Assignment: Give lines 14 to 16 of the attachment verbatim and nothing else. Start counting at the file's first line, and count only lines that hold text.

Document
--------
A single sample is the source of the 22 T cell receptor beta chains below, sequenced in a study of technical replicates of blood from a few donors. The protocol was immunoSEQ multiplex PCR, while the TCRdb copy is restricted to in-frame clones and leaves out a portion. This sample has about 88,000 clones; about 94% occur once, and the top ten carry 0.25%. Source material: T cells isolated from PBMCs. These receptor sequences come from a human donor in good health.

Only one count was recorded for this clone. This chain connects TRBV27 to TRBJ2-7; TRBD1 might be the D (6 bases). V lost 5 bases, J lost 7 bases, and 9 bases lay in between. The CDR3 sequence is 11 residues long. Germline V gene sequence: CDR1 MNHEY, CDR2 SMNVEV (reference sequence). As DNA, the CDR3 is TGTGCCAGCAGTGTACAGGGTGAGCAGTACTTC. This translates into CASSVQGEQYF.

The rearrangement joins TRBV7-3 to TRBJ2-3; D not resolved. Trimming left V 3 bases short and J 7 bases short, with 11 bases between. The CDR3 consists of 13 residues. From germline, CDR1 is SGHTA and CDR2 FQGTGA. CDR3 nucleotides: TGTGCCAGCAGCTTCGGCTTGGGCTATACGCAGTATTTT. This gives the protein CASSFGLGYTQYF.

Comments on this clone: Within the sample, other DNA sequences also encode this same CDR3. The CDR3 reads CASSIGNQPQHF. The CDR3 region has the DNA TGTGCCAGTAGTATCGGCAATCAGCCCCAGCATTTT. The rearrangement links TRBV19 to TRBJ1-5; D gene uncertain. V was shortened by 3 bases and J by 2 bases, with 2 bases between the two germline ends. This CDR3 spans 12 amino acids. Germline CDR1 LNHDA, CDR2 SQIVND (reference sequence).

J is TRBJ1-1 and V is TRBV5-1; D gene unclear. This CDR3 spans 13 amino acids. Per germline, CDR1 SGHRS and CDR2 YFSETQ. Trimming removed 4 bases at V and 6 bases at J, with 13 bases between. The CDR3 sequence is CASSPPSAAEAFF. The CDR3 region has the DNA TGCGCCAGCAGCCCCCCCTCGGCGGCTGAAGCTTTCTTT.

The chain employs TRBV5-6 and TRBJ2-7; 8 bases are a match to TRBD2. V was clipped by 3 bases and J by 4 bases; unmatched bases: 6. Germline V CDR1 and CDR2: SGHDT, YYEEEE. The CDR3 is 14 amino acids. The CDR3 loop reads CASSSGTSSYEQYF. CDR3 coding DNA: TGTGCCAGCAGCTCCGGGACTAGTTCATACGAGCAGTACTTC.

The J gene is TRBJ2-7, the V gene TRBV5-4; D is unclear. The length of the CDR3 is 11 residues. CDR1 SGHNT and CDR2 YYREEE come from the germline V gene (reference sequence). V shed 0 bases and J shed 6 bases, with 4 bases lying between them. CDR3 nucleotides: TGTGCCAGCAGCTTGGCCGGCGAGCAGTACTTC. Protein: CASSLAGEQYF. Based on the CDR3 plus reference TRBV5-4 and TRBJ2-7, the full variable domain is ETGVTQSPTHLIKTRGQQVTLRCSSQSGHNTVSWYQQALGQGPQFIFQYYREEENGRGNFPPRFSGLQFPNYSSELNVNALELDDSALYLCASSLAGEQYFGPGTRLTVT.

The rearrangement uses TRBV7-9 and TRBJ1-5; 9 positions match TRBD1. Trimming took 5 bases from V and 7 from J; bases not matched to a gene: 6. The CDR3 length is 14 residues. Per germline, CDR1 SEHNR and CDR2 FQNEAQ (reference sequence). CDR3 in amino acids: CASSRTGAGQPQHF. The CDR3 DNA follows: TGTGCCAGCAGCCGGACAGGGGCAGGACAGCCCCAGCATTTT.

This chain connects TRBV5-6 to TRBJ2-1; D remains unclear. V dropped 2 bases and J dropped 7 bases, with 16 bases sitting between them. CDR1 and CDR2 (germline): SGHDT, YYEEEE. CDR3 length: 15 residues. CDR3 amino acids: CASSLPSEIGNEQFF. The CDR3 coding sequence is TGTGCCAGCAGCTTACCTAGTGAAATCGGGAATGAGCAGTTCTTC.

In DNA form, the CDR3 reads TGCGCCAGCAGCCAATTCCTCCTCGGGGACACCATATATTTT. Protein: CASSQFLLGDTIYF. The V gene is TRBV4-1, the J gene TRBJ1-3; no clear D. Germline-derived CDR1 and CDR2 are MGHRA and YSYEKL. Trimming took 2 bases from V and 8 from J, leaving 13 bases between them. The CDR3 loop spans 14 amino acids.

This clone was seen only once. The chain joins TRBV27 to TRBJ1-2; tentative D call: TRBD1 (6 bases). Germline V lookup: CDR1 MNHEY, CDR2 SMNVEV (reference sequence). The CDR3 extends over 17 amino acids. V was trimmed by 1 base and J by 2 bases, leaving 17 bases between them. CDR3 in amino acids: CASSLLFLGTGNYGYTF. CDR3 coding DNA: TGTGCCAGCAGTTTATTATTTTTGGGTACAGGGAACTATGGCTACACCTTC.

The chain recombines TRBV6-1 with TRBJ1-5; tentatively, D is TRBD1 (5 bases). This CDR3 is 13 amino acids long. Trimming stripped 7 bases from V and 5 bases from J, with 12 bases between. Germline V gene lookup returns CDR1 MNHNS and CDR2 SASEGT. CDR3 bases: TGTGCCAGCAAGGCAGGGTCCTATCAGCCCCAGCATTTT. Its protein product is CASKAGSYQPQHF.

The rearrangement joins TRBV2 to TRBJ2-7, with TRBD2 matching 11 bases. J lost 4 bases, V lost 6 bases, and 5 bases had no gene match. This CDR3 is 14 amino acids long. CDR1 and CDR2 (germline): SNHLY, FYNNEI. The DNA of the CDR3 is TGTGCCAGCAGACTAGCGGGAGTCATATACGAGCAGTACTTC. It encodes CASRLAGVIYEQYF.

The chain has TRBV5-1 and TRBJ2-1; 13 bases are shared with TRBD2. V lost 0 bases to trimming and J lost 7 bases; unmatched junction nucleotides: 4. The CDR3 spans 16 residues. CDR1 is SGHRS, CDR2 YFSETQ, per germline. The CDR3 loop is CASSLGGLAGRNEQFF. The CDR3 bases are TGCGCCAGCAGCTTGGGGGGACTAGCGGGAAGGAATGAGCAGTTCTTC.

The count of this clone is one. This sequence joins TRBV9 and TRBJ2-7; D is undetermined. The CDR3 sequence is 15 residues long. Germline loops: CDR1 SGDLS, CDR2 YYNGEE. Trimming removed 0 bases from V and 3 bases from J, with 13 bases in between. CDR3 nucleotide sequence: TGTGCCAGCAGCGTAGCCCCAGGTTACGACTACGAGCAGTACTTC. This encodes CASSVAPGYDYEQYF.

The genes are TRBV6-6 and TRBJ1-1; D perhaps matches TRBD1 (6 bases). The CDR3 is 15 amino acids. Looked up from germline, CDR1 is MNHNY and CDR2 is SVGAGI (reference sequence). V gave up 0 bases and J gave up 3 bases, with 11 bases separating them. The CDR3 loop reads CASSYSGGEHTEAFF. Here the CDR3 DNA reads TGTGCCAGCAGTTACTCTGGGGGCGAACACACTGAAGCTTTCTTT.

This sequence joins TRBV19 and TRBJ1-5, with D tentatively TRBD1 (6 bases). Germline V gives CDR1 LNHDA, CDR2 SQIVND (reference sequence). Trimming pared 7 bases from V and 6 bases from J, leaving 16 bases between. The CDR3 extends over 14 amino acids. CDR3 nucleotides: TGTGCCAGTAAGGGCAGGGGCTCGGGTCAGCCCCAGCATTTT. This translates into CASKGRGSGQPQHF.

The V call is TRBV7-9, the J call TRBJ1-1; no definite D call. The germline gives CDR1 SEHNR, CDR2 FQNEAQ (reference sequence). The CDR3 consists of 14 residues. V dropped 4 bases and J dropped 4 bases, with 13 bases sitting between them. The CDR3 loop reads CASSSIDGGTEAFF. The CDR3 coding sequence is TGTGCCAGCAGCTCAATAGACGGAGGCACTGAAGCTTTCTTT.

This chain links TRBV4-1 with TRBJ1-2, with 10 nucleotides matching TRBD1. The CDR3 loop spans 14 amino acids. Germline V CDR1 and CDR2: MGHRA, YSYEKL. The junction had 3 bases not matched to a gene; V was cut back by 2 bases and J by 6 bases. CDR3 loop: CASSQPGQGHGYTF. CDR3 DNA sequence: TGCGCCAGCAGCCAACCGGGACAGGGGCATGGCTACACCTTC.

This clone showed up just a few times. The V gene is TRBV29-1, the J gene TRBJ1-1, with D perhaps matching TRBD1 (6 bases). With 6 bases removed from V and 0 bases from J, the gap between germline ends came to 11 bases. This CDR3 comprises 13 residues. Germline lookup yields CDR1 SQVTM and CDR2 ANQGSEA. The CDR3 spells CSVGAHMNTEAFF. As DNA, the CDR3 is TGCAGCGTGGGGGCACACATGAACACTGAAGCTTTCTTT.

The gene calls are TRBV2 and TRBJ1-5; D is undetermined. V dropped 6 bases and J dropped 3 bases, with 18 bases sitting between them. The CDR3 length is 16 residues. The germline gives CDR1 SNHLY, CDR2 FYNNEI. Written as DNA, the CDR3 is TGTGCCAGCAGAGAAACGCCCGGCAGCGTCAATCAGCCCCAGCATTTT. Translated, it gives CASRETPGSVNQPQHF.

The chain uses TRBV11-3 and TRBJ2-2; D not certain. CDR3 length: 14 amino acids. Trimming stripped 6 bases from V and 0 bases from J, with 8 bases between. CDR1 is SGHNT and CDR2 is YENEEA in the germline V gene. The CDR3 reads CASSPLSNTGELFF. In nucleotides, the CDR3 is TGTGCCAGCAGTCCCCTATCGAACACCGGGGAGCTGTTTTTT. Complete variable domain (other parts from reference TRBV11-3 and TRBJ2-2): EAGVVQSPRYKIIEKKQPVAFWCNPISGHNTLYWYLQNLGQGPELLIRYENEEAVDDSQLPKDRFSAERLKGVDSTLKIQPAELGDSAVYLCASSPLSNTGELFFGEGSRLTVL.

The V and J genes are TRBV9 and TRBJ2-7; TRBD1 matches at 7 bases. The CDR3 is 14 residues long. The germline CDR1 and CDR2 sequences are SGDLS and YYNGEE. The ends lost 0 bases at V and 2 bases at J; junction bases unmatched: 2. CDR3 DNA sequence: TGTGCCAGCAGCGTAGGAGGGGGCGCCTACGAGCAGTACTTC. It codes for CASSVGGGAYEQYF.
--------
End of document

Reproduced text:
The chain has TRBV5-1 and TRBJ2-1; 13 bases are shared with TRBD2. V lost 0 bases to trimming and J lost 7 bases; unmatched junction nucleotides: 4. The CDR3 spans 16 residues. CDR1 is SGHRS, CDR2 YFSETQ, per germline. The CDR3 loop is CASSLGGLAGRNEQFF. The CDR3 bases are TGCGCCAGCAGCTTGGGGGGACTAGCGGGAAGGAATGAGCAGTTCTTC.

The count of this clone is one. This sequence joins TRBV9 and TRBJ2-7; D is undetermined. The CDR3 sequence is 15 residues long. Germline loops: CDR1 SGDLS, CDR2 YYNGEE. Trimming removed 0 bases from V and 3 bases from J, with 13 bases in between. CDR3 nucleotide sequence: TGTGCCAGCAGCGTAGCCCCAGGTTACGACTACGAGCAGTACTTC. This encodes CASSVAPGYDYEQYF.

The genes are TRBV6-6 and TRBJ1-1; D perhaps matches TRBD1 (6 bases). The CDR3 is 15 amino acids. Looked up from germline, CDR1 is MNHNY and CDR2 is SVGAGI (reference sequence). V gave up 0 bases and J gave up 3 bases, with 11 bases separating them. The CDR3 loop reads CASSYSGGEHTEAFF. Here the CDR3 DNA reads TGTGCCAGCAGTTACTCTGGGGGCGAACACACTGAAGCTTTCTTT.